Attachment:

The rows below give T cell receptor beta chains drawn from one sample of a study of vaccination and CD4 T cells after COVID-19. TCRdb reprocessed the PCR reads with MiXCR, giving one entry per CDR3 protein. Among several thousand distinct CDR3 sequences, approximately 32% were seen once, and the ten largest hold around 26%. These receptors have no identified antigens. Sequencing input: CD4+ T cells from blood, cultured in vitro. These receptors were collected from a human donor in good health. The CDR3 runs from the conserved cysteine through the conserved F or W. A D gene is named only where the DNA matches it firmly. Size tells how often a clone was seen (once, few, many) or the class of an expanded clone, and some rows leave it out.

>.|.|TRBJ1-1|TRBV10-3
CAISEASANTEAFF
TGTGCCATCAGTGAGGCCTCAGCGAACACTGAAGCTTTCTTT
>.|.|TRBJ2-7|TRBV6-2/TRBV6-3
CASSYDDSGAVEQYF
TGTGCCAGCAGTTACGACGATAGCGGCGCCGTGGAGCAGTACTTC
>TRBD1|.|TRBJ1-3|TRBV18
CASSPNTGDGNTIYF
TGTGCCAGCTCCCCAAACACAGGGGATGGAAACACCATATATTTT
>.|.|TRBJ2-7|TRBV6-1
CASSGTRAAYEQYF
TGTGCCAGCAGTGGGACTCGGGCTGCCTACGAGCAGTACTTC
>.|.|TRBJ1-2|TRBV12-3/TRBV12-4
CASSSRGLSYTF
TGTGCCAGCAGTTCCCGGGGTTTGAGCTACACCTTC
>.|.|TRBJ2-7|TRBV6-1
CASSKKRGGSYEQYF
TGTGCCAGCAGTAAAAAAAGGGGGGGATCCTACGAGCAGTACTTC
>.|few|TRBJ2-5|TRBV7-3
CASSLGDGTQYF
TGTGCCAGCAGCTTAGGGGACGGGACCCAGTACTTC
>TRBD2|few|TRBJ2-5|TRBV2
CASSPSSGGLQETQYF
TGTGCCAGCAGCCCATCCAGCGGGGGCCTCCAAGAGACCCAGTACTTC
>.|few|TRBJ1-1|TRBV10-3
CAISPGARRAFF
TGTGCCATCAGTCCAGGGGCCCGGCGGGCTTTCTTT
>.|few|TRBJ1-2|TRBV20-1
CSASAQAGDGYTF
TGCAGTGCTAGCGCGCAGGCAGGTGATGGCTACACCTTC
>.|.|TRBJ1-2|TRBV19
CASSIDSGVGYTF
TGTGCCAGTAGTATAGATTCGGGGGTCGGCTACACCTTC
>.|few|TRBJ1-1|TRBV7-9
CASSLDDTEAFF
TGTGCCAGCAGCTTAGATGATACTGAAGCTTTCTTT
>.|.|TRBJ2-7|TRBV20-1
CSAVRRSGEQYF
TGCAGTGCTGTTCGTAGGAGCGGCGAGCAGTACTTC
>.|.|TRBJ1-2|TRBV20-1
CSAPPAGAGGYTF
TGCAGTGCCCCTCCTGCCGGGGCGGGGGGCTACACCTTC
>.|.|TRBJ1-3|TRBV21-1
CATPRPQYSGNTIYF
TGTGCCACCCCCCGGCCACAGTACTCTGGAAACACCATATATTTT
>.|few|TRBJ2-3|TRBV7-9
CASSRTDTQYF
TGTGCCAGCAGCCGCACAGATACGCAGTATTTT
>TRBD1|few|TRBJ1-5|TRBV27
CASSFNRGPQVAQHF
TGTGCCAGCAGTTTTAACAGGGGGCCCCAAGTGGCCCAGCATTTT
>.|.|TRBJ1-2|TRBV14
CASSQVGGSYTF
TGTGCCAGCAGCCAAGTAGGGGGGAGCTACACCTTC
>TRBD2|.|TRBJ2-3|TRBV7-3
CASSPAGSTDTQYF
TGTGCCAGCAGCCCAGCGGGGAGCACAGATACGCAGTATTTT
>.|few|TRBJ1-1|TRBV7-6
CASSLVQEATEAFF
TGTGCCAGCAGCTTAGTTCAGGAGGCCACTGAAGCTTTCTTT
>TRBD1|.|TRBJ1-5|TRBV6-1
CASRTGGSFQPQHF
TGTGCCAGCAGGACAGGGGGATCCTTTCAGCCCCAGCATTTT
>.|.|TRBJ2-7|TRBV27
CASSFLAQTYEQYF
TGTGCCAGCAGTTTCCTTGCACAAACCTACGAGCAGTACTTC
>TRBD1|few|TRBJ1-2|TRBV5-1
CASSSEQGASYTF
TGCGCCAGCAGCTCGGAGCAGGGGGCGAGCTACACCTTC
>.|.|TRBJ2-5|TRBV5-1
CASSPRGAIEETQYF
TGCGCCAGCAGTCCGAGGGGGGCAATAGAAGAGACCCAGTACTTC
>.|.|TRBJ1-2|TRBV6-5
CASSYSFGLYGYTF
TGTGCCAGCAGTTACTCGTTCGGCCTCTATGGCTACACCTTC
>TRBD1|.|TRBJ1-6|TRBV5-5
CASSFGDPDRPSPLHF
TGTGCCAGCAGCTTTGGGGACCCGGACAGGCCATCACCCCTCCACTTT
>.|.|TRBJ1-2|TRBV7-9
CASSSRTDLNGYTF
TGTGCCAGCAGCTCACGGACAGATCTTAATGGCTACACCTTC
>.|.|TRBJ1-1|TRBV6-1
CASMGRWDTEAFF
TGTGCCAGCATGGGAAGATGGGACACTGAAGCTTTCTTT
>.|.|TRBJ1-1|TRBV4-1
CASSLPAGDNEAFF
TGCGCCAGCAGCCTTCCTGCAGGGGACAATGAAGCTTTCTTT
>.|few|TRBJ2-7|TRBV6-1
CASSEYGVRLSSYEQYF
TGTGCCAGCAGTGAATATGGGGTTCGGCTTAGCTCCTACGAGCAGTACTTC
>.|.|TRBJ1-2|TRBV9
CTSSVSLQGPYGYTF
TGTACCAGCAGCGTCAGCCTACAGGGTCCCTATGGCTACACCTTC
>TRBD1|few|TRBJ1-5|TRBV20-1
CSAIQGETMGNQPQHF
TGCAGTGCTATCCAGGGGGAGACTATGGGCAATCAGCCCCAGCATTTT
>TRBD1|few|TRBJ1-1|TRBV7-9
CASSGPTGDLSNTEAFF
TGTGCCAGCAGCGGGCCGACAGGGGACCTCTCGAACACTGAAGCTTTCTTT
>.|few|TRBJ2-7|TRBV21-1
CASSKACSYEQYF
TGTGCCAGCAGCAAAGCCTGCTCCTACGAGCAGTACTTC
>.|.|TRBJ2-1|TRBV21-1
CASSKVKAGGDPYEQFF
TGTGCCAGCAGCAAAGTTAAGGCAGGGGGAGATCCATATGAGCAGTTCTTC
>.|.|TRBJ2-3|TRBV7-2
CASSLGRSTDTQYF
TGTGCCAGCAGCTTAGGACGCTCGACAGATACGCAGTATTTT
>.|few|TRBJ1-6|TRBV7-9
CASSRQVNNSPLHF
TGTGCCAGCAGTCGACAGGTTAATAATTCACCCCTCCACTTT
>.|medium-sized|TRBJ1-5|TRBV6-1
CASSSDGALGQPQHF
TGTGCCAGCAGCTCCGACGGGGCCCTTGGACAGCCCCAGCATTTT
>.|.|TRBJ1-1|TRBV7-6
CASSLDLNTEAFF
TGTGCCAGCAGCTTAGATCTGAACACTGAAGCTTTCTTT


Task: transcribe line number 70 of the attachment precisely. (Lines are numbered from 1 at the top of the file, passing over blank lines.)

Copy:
TGCGCCAGCAGCTCGGAGCAGGGGGCGAGCTACACCTTC